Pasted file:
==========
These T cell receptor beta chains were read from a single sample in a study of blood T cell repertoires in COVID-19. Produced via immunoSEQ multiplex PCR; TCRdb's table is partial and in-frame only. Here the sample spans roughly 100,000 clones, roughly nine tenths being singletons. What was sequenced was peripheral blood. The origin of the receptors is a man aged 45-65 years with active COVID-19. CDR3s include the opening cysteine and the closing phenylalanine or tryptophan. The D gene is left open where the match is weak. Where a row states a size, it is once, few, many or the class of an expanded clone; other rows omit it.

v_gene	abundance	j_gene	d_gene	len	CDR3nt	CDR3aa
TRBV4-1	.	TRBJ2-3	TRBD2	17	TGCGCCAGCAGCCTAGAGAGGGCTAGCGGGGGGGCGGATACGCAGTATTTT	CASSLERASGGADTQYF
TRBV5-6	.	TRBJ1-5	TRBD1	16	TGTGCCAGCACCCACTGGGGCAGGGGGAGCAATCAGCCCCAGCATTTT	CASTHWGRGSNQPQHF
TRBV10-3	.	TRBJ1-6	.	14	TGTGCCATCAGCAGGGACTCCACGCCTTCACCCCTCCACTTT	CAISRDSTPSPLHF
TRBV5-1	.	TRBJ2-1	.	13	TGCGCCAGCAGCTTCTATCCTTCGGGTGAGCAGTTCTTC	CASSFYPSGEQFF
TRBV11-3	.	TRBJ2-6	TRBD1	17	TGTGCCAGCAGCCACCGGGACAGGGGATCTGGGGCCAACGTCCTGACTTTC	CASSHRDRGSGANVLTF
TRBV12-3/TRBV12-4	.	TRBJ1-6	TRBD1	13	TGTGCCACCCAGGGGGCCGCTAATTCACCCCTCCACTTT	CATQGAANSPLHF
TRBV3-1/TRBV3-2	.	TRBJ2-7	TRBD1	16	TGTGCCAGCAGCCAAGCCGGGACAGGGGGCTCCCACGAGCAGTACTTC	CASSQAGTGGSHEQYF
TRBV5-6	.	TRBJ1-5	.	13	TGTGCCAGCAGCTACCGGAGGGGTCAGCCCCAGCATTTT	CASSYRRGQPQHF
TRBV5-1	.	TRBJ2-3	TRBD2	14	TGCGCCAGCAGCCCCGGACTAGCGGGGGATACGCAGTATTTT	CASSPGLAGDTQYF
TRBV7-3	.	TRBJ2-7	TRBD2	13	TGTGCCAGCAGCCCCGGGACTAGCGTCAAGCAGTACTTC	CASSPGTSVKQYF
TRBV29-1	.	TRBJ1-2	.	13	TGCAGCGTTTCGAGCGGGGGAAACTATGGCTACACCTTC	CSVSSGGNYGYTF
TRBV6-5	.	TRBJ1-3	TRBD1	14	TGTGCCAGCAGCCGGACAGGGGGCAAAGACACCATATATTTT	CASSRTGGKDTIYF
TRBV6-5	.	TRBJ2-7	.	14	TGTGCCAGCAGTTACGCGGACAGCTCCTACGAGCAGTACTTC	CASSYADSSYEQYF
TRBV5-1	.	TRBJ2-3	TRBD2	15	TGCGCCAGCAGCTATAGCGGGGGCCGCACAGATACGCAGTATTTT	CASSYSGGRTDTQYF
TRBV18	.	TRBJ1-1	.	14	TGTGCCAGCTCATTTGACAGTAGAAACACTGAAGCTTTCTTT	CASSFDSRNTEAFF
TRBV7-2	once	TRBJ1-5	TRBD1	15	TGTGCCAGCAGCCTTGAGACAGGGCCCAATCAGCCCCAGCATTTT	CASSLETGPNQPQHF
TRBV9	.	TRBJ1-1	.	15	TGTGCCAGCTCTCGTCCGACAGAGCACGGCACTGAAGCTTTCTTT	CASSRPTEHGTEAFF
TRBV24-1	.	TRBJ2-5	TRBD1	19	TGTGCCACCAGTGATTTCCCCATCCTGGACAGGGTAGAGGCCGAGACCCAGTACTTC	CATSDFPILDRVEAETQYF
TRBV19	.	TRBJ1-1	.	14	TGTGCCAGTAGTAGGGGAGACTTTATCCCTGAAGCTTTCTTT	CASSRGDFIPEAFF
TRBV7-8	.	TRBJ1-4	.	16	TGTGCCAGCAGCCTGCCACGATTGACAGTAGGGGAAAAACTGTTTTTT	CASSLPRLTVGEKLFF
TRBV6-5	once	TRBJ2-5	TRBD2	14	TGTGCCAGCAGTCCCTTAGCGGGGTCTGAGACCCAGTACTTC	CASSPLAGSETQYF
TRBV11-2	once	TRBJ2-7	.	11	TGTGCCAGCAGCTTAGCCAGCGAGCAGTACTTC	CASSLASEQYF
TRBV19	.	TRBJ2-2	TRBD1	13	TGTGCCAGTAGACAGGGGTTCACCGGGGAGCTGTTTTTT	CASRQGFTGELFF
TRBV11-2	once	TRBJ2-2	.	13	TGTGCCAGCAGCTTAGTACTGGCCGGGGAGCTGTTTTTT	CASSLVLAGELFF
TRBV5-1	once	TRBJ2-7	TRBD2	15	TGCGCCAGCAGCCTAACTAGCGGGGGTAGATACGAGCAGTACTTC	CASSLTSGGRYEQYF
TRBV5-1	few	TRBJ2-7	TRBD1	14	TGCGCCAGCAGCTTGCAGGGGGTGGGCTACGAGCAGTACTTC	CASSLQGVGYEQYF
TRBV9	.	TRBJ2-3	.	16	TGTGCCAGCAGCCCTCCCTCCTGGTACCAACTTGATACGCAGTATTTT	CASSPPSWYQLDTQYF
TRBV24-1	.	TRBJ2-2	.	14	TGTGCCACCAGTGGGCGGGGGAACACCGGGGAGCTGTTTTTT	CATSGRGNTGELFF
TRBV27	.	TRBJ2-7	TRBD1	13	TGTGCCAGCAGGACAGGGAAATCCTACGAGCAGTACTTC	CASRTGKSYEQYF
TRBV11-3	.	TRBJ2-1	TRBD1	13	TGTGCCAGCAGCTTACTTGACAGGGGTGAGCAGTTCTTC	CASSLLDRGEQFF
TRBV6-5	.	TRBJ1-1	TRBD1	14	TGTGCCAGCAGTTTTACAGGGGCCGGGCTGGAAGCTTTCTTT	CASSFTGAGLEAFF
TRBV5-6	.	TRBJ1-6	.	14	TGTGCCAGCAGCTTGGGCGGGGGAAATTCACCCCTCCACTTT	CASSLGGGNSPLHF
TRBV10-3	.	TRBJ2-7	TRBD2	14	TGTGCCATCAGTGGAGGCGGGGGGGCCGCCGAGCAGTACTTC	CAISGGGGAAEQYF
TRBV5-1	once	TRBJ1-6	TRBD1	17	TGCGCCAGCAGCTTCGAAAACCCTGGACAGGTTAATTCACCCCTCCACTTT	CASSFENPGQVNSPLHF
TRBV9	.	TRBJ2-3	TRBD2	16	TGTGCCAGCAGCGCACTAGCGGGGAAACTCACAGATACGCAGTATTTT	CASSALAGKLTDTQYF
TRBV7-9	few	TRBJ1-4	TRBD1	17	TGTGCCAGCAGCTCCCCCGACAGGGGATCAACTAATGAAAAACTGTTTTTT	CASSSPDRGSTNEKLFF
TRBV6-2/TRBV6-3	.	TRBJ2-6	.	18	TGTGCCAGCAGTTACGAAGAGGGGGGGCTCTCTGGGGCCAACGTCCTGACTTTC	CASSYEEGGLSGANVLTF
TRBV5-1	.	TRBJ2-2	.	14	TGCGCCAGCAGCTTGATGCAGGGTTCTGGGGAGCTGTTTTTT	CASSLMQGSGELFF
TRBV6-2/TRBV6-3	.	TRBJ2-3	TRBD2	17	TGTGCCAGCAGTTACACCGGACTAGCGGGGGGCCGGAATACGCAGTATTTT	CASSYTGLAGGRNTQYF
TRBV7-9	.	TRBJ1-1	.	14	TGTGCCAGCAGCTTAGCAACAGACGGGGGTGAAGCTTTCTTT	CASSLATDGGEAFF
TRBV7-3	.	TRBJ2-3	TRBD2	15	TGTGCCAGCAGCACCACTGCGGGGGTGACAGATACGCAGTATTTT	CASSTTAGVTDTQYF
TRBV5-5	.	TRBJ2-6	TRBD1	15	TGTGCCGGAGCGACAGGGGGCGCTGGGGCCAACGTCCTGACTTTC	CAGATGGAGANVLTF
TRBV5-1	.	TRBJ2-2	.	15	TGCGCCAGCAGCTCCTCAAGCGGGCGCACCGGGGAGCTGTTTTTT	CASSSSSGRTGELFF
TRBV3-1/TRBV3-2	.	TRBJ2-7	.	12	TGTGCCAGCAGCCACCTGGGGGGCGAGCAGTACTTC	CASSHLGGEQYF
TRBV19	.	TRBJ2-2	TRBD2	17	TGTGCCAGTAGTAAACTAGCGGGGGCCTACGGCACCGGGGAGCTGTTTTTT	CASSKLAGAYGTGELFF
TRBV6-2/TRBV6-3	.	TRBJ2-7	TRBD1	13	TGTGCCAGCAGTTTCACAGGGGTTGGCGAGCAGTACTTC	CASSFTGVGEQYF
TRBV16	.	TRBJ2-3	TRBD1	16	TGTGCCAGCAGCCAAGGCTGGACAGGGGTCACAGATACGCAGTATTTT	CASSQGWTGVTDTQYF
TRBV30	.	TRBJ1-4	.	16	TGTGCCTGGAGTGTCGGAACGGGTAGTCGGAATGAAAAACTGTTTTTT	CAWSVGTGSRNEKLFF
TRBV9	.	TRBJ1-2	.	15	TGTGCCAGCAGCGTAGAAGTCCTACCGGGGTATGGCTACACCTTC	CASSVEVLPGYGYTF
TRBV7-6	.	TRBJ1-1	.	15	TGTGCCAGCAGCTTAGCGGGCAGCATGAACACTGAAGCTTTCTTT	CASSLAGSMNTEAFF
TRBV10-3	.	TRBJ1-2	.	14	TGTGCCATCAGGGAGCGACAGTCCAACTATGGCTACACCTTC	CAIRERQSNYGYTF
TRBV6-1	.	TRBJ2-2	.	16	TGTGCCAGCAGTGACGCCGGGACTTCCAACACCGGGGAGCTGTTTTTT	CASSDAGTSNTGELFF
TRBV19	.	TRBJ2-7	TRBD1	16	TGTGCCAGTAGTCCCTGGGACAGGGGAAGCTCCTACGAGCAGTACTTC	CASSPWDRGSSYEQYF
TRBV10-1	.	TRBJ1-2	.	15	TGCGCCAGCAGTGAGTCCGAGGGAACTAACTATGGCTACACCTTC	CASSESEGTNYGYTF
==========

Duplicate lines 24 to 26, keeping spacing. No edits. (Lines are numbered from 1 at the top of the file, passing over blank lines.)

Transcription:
TRBV11-2	once	TRBJ2-7	.	11	TGTGCCAGCAGCTTAGCCAGCGAGCAGTACTTC	CASSLASEQYF
TRBV19	.	TRBJ2-2	TRBD1	13	TGTGCCAGTAGACAGGGGTTCACCGGGGAGCTGTTTTTT	CASRQGFTGELFF
TRBV11-2	once	TRBJ2-2	.	13	TGTGCCAGCAGCTTAGTACTGGCCGGGGAGCTGTTTTTT	CASSLVLAGELFF